- Rank all-time: #73
- Year: 1968
- Country: United States

The last album recorded by the Jimi Hendrix Experience was “Electric Ladyland.” Along with “Voodoo Child” and “All Along the Watchtower,” it contains a 15-minute blues jam with Jack Casady of Jefferson Airplane and Steve Winwood. Gospel singer Cissy Houston, the mother of the late Whitney Houston, sang backup vocals on “Burning of the Midnight Lamp.” On “Watchtower,” Hendrix used a cigarette lighter as a guitar slide, and on “Crosstown Traffic,” he played a makeshift kazoo constructed from a comb and piece of cellophane.

#17. 'Forever Changes' by Love

- Best Ever Albums score: 20,734
- Best Ever Albums user rating: 85
- Rank in year: #5
- Rank all-time: #72
- Year: 1967
- Country: United States

Led by singer-songwriter Arthur Lee, Love made “Forever Changes” in sharp contrast to the Southern California blissed-out music scene, focusing on political and social ills and the Vietnam War. Neil Young originally was supposed to have produced it but dropped out of the project. A commercial flop, the album has come to be considered enormously influential.

#16. 'Let It Bleed' by The Rolling Stones

- Best Ever Albums score: 23,126
- Best Ever Albums user rating: 86
- Rank in year: #5
- Rank all-time: #61
- Year: 1969
- Country: England

“Let It Bleed” opens and closes with two of the best Rolling Stones songs ever—“Gimme Shelter,” with vocals by Mary Clayton, and “You Can’t Always Get What You Want.” Mick Jagger has described how the band was mixing the album late at night in Los Angeles, decided “Gimme Shelter” needed some strong vocals, and enlisted the gospel singer who showed up with her hair in curlers.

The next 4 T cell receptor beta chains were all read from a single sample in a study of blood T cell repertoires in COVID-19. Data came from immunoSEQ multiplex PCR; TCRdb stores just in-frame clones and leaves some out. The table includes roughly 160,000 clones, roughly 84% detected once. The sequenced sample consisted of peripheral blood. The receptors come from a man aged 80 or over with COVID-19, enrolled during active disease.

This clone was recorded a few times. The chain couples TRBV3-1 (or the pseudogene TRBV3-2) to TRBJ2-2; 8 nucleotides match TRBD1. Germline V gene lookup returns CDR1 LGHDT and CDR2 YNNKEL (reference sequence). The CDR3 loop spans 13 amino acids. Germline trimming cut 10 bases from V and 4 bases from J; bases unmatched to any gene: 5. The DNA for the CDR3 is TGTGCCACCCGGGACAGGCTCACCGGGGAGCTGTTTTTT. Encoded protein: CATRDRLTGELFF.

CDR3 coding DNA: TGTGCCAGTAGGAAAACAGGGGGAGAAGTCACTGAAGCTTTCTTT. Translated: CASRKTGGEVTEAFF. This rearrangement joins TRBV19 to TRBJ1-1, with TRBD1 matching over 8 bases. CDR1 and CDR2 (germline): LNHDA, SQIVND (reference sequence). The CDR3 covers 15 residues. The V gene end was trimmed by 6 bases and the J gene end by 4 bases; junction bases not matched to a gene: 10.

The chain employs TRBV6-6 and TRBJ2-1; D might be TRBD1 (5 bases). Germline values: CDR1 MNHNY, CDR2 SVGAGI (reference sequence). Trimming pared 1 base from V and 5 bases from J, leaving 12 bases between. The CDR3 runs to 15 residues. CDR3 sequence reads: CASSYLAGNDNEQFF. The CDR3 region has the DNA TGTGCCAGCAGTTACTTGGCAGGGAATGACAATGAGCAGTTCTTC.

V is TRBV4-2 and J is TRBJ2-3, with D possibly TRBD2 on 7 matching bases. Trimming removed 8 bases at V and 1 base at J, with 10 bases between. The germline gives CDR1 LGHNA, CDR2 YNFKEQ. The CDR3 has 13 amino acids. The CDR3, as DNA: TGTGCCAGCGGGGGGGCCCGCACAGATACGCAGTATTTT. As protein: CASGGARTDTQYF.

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#15. 'Astral Weeks' by Van Morrison

- Best Ever Albums score: 23,449
- Best Ever Albums user rating: 85
- Rank in year: #2
- Rank all-time: #59
- Year: 1968
- Country: Northern Ireland

“Astral Weeks,” by Belfast-born Van Morrison, is a mystical masterpiece with jazz influences, strings, and stream-of-consciousness lyrics. It was an unconventional follow-up to the musician’s Top Ten hit “Brown Eyed Girl.” Morrison made it while living and playing in Boston.

#14. 'Led Zeppelin' by Led Zeppelin

- Best Ever Albums score: 23,451
- Best Ever Albums user rating: 86
- Rank in year: #4
- Rank all-time: #58
- Year: 1969
- Country: England

“Led Zeppelin” was the English band’s debut album. Their name is said to have come either from Keith Moon or John Entwhistle of the Who, who said plans by guitarist Jimmy Page and bass player John Paul Jones to form a band would “go over like a lead balloon.”

#13. 'Led Zeppelin II' by Led Zeppelin

- Best Ever Albums score: 29,207
- Best Ever Albums user rating: 87
- Rank in year: #3
- Rank all-time: #44
- Year: 1969
- Country: England

“Led Zeppelin II” marked the band’s move away from the blues of their first album into harder rock. Guitarist Jimmy Page said the group hastily wrote the songs in hotel rooms while touring to promote their first album, and had just three weeks to record it in between concert appearances.

#12. 'Are You Experienced' by The Jimi Hendrix Experience

- Best Ever Albums score: 31,195
- Best Ever Albums user rating: 87
- Rank in year: #4
- Rank all-time: #37
- Year: 1967
- Country: United States